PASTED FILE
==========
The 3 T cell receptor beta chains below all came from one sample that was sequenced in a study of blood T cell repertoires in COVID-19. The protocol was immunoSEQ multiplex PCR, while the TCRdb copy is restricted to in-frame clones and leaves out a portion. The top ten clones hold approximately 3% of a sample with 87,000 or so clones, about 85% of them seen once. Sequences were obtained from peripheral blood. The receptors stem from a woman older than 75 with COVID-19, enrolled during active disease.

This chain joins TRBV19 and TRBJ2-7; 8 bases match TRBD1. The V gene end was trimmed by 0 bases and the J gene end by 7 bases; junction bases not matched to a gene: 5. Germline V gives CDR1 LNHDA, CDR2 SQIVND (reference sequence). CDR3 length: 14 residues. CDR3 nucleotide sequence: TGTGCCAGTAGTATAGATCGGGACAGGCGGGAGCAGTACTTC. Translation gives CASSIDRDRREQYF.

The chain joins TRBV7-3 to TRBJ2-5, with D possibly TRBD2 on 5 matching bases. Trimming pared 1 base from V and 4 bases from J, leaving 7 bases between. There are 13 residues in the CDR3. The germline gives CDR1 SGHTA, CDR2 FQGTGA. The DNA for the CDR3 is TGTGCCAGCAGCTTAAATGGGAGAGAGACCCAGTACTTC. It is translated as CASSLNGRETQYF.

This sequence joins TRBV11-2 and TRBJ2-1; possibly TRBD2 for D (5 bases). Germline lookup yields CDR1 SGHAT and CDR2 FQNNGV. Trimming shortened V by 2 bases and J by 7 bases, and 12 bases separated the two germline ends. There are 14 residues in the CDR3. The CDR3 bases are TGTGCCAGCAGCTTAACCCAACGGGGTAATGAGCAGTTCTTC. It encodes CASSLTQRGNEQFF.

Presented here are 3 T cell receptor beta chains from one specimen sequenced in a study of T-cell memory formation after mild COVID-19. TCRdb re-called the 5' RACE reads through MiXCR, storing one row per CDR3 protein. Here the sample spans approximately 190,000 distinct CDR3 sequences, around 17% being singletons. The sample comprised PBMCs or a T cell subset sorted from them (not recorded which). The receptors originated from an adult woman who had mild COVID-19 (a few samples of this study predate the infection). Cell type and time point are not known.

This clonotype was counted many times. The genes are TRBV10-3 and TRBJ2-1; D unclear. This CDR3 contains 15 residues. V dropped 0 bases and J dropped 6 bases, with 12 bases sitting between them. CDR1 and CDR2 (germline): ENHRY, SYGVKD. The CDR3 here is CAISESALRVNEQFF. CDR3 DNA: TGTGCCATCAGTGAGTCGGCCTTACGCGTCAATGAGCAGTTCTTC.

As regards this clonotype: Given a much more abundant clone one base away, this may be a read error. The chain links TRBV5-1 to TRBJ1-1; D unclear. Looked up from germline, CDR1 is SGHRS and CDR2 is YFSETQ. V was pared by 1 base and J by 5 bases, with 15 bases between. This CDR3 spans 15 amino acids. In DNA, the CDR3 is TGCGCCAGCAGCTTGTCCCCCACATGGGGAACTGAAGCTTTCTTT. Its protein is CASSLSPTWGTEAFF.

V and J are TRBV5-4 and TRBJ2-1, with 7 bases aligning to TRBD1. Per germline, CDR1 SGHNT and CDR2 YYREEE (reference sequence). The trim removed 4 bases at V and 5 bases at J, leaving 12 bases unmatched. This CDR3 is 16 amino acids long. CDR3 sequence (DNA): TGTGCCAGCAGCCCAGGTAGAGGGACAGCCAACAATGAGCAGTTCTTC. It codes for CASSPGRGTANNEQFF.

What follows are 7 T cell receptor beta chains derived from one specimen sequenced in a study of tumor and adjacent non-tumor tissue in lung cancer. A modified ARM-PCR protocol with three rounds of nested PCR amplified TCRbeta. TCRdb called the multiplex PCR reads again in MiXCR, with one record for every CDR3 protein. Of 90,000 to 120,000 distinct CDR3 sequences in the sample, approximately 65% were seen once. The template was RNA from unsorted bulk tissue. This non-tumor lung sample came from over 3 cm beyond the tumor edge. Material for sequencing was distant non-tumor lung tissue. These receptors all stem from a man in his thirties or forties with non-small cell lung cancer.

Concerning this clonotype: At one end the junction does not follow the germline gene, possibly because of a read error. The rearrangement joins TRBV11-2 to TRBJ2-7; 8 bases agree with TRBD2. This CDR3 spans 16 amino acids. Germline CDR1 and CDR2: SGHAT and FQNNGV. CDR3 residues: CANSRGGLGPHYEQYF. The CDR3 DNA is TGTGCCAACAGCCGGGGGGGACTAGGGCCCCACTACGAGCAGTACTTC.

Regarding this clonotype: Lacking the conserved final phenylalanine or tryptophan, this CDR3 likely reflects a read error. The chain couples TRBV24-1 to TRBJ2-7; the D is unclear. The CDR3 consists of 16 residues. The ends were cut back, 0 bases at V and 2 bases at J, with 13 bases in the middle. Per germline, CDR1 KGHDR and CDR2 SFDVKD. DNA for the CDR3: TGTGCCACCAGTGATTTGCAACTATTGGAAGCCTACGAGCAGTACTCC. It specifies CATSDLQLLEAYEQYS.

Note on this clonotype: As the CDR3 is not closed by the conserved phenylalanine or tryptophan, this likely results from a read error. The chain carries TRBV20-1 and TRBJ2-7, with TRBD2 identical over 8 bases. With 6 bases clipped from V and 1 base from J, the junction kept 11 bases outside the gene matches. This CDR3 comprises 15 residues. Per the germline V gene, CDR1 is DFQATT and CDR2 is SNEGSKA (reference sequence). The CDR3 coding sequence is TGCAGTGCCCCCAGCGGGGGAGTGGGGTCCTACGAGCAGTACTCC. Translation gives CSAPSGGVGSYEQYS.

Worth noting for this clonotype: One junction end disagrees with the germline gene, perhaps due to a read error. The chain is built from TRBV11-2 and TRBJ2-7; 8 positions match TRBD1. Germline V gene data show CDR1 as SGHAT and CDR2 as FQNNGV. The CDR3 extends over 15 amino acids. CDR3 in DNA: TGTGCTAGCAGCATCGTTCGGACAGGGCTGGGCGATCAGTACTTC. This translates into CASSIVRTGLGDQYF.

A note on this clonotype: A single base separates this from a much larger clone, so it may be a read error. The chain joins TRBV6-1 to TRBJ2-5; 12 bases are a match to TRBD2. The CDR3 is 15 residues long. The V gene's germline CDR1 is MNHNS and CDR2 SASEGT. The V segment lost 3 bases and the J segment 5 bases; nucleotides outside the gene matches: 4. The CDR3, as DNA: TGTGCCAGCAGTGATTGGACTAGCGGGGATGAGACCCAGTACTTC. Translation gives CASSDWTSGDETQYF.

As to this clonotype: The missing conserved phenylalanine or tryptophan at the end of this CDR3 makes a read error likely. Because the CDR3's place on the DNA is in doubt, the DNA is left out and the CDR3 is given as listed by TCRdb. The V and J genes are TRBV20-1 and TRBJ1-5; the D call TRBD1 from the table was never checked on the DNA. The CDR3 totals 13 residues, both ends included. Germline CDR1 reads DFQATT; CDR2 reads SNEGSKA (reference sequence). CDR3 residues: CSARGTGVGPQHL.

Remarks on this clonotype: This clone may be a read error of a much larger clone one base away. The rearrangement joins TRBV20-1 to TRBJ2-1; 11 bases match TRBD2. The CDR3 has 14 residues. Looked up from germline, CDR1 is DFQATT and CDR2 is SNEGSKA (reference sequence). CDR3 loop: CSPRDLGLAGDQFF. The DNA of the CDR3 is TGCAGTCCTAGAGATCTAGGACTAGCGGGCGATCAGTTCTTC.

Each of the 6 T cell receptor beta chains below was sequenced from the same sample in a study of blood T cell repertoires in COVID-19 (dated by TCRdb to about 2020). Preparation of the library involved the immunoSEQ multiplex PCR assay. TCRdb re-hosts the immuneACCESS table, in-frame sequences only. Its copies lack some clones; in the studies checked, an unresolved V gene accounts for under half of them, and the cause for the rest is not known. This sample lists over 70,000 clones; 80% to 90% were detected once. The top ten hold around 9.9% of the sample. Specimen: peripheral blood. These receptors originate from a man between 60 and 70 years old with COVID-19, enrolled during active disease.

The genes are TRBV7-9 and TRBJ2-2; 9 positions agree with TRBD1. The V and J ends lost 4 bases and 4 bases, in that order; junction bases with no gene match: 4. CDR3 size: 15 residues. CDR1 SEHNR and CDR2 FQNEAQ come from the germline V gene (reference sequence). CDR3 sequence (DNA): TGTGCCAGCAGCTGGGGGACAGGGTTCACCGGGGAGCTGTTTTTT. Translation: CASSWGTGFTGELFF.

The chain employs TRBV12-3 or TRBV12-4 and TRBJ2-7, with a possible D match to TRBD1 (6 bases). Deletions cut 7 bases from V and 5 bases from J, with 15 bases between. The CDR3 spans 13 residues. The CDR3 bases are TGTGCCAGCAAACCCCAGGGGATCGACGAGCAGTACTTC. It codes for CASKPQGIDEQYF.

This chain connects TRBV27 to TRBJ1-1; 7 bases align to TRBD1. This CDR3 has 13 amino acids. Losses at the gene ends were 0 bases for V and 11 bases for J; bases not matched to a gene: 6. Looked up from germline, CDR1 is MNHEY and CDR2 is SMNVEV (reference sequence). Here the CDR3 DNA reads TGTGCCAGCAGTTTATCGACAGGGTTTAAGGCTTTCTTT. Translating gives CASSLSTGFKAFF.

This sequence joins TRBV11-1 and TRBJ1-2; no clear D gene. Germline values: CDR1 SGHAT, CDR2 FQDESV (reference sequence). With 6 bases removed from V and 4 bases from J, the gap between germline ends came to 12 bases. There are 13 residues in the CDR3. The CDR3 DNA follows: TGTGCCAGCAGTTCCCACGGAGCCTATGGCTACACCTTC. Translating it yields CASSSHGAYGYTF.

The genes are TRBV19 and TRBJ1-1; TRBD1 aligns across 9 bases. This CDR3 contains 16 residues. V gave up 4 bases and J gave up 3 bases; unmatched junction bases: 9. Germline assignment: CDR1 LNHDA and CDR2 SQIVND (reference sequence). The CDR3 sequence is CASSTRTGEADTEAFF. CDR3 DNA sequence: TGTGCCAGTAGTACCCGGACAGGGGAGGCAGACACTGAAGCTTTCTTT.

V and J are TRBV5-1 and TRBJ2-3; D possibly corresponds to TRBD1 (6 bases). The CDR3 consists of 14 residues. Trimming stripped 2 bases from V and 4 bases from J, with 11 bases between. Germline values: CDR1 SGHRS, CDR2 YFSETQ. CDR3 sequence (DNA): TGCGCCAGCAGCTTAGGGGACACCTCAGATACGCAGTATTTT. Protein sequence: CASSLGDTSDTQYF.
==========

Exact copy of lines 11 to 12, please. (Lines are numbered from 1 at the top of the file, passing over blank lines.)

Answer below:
Regarding this clonotype: Lacking the conserved final phenylalanine or tryptophan, this CDR3 likely reflects a read error. The chain couples TRBV24-1 to TRBJ2-7; the D is unclear. The CDR3 consists of 16 residues. The ends were cut back, 0 bases at V and 2 bases at J, with 13 bases in the middle. Per germline, CDR1 KGHDR and CDR2 SFDVKD. DNA for the CDR3: TGTGCCACCAGTGATTTGCAACTATTGGAAGCCTACGAGCAGTACTCC. It specifies CATSDLQLLEAYEQYS.

Note on this clonotype: As the CDR3 is not closed by the conserved phenylalanine or tryptophan, this likely results from a read error. The chain carries TRBV20-1 and TRBJ2-7, with TRBD2 identical over 8 bases. With 6 bases clipped from V and 1 base from J, the junction kept 11 bases outside the gene matches. This CDR3 comprises 15 residues. Per the germline V gene, CDR1 is DFQATT and CDR2 is SNEGSKA (reference sequence). The CDR3 coding sequence is TGCAGTGCCCCCAGCGGGGGAGTGGGGTCCTACGAGCAGTACTCC. Translation gives CSAPSGGVGSYEQYS.